In these rules, inventing stuff requires spending (lots and lots) of money. So Connie decides to knock over a bank, a robbery which also awards her villainous Karma. I don’t believe she kills anyone.
As she’s escaping with $150,000 in bearer bonds and jewelry, the moment of truth arrives. After playing cat and mouse with Sam for several sessions, Connie’s sociopathic scientist finally meets her match….
…The man-insect Bug-Morph.
Bug-Morph. He’s one of a few NPCs David’s referred to every few sessions—some weird guy running around off stage doing superhero stuff. By the laws of random encounters and “as fate would have it,” Bug-Morph shows up to foil the robbery.
Connie is an extremely effective combatant—in her suit, she has the fighting skill of a multiple black-belt, super strength, intangibility, a 500-foot leap, and an electrocution touch. But what we learned is a lesson the criminals of New York know very well: you do not fuck with Bug-Morph.
What was the fight like? Most of your other super-on-super battles were pretty brief.
Marvel Super Heroes does a lot of things right, but there’s one wobbly spot in the rules: if two guys start pounding on each other, and each of them is pretty well-armored against the other’s attacks, fights get a little repetitive. Most characters have a “best move,” and losing Health points a little at a time doesn’t change the tactical analysis very much.
For Bug-Morph, that best move was to just splatter acid around all over the place, destroying all kinds of private property in an attempt to bring Connie down. As Connie’s player, Noah tried nearly every fighting move in the book, trying to judiciously switch between intangibility and her electro-grip.
The fight lasted a long while, but when Connie failed to lock Bug-Morph in a wrestling hold, Bug-Morph finally scored a kill result. Connie lost all of her Health, and (having used up all of her Karma in the fight) Connie was dying. Bug-Morph intervened enough to save her life. She’s unconscious, defeated by some random weirdo, when Sam arrived.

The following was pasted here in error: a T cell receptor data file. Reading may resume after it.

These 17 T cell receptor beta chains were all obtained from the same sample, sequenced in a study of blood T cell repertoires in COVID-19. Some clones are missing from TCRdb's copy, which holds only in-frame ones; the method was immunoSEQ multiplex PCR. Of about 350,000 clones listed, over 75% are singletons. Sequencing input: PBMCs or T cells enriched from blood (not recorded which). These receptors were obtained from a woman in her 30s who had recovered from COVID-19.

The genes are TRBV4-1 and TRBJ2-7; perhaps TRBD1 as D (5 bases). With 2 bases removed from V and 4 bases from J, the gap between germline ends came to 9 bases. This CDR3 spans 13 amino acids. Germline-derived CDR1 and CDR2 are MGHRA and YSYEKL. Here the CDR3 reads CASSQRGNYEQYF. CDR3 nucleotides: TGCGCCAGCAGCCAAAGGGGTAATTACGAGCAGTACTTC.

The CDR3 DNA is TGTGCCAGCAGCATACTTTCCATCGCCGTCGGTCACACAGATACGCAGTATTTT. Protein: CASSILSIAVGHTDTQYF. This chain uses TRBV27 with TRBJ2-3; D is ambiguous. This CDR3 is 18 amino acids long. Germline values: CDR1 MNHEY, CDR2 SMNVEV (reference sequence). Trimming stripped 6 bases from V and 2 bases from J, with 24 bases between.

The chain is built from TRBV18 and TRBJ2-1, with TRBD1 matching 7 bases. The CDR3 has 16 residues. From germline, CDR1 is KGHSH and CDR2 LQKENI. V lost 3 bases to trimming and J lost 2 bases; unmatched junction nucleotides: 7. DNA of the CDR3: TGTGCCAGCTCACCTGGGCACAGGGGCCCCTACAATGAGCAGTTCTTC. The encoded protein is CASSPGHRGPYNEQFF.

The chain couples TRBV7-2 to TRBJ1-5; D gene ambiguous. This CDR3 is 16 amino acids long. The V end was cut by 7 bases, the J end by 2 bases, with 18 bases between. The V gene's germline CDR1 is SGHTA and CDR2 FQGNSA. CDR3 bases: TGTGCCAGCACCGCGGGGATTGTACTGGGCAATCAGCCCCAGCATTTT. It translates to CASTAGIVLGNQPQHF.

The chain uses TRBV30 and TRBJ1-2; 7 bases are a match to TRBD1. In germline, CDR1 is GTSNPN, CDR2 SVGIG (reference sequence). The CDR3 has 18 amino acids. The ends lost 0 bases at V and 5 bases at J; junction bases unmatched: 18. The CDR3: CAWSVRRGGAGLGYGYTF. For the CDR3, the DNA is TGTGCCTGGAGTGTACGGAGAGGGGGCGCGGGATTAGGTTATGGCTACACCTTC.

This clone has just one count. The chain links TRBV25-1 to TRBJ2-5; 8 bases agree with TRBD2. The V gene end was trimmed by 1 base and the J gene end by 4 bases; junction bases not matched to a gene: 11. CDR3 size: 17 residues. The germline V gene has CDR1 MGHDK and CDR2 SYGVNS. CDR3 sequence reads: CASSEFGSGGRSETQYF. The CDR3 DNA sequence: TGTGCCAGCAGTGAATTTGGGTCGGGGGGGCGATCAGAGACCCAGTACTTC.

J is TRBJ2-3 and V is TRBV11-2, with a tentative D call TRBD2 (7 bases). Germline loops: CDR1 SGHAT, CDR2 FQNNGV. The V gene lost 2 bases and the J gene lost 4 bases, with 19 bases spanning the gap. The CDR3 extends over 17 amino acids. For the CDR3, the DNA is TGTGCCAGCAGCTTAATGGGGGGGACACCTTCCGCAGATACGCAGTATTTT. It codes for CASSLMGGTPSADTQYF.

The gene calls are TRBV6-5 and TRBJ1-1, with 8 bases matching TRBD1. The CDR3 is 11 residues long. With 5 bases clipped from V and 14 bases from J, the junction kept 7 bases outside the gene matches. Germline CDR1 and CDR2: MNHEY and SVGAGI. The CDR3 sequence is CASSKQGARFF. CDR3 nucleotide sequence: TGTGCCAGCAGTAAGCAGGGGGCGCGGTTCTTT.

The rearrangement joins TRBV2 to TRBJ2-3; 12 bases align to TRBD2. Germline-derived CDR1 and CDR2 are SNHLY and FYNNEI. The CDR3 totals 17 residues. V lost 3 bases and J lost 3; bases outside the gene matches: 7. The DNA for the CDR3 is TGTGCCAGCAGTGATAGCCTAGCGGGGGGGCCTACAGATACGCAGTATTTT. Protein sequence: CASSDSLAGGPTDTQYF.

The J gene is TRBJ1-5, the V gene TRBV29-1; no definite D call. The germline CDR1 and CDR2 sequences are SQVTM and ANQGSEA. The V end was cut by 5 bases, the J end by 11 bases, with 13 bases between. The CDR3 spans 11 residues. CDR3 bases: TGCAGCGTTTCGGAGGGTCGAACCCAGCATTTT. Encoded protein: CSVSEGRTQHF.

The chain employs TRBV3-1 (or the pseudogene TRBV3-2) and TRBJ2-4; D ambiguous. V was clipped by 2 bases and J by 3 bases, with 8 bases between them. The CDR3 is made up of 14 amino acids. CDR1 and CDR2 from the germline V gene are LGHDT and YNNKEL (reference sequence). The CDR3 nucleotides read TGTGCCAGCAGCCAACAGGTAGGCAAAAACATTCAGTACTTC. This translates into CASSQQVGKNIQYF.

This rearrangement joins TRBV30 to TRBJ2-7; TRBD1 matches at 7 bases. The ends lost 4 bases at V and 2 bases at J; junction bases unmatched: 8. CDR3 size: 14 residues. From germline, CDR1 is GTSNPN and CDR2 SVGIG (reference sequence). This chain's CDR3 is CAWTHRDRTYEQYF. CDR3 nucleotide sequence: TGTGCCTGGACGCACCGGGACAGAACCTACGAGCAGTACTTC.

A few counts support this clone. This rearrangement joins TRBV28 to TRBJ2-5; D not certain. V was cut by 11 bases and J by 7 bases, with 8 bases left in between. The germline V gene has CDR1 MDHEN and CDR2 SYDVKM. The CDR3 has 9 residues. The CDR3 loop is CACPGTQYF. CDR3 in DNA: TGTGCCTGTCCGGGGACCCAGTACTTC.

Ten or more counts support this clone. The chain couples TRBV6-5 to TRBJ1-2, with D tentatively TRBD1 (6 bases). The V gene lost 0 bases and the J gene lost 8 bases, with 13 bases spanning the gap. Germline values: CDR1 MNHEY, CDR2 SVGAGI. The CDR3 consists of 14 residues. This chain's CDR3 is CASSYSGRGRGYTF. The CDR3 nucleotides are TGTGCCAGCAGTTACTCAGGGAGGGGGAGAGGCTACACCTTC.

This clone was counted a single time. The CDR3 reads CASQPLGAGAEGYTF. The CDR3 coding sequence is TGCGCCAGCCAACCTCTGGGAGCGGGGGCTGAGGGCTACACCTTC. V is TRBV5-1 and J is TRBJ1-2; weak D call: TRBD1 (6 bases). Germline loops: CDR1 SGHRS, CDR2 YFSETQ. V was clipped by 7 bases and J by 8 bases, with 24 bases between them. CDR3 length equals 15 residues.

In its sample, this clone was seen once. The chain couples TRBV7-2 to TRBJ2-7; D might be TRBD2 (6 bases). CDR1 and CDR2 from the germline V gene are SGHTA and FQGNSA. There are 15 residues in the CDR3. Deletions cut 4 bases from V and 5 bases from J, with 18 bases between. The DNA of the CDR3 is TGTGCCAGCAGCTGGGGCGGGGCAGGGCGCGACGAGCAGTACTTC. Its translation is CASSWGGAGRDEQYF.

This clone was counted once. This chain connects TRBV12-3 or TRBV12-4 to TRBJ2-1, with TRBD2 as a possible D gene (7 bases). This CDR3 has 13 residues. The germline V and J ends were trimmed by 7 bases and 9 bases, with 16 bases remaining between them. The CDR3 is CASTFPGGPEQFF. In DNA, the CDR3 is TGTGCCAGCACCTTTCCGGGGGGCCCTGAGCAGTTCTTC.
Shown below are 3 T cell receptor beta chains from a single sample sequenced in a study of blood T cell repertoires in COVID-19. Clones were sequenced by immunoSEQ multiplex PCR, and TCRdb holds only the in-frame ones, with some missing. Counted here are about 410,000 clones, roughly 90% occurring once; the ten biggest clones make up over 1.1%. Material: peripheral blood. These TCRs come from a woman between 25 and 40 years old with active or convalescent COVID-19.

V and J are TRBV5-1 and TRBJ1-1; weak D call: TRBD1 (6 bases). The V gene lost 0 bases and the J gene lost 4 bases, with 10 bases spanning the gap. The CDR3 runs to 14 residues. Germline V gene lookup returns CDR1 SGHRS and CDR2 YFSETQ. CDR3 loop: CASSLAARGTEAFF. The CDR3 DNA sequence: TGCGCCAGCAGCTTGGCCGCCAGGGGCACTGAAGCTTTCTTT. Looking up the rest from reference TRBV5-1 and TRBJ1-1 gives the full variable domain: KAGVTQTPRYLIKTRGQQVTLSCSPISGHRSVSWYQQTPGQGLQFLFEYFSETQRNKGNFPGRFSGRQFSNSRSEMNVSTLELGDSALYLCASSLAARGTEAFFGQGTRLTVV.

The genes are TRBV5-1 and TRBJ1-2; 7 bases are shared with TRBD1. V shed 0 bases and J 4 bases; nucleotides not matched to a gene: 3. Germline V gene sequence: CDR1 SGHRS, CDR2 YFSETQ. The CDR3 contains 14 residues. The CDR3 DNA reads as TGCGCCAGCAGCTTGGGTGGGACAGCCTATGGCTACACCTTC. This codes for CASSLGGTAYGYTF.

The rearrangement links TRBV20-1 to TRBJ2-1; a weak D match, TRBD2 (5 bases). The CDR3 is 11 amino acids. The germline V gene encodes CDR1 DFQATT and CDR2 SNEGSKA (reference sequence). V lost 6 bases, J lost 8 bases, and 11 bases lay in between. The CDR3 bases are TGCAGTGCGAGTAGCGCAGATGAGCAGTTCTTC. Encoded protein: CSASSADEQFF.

Wait—so after ten sessions of tension, of wondering when these two supervillains were gonna meet up to combine forces or kill each other, after all of the crazed stalking and a moral transformation arc and revealing your secret ID—Connie gets knocked out and tied up by… just some guy?
That’s Bug-Morph to you, buster!
But yeah! It’s so stunningly anti-climactic that it almost wraps all the way ‘round to being perfect..
I’d love to know David’s creative process on this: I have no idea if it was, in fact, a random encounter or something he felt like bringing in. What I do know is that the fight could have easily gone the other way—which would have built Connie up as that much more terrifying of a threat, and Sam that much more outmatched. But this particular outcome is something none of us would have consciously chosen. The game itself is participating.
…Okay, so Sam finally tracks down Connie, who’s gone out of her way to make him an enemy, and she’s totally helpless. Now what?
When Sam arrives, he’s figured out by the gobs of acid all around that Bug-Morph is on the scene, so he’s wearing the (armored) costume of the First Responder. Disguised, Sam persuades Bug-Morph that anyone as smart as Connie probably has countermeasures against being knocked out—likely a bomb. The First Responder heroically volunteers to disarm it—“Save yourself, Buggy—I ain’t got much to live for, the doctors said it was Stage IV. Let an old man go out a hero.” Bug-Morph splits, Sam grabs Connie (and most of the money) and runs, detonating part of the area with a cannon. Classic mysterious death scene.
Sam drives Connie to a desolate motel, destroys her super-suit, and ties her up. He has every reason to drag her in to the parole office so he can slip off of their leash.
But when she regains consciousness, Connie quickly sizes up Sam’s dimwitted hope to enlist her genius into his crusade. All she wants in return is a cure for her medical condition. And…. what good is slipping off the leash to save the biosphere when Sam honestly has no ability to do that? Sam already blackmailed a disreputable billionaire to get funding; he negotiated with his sniveling parole officer to stay out of jail; now the woman who threatened his family and killed his pet goose wants to cut a deal to save her skin. What’s more important to Sam: protecting his loved ones or pursuing his old, self-destructive ideals…
Sam unties Connie. They have a deal.
There’s more in that session—I presume the game will continue; there’s a prison riot and a Lich King Arthur and a planet to save—but there you have it: a nice, totally organic story arc in ten sessions.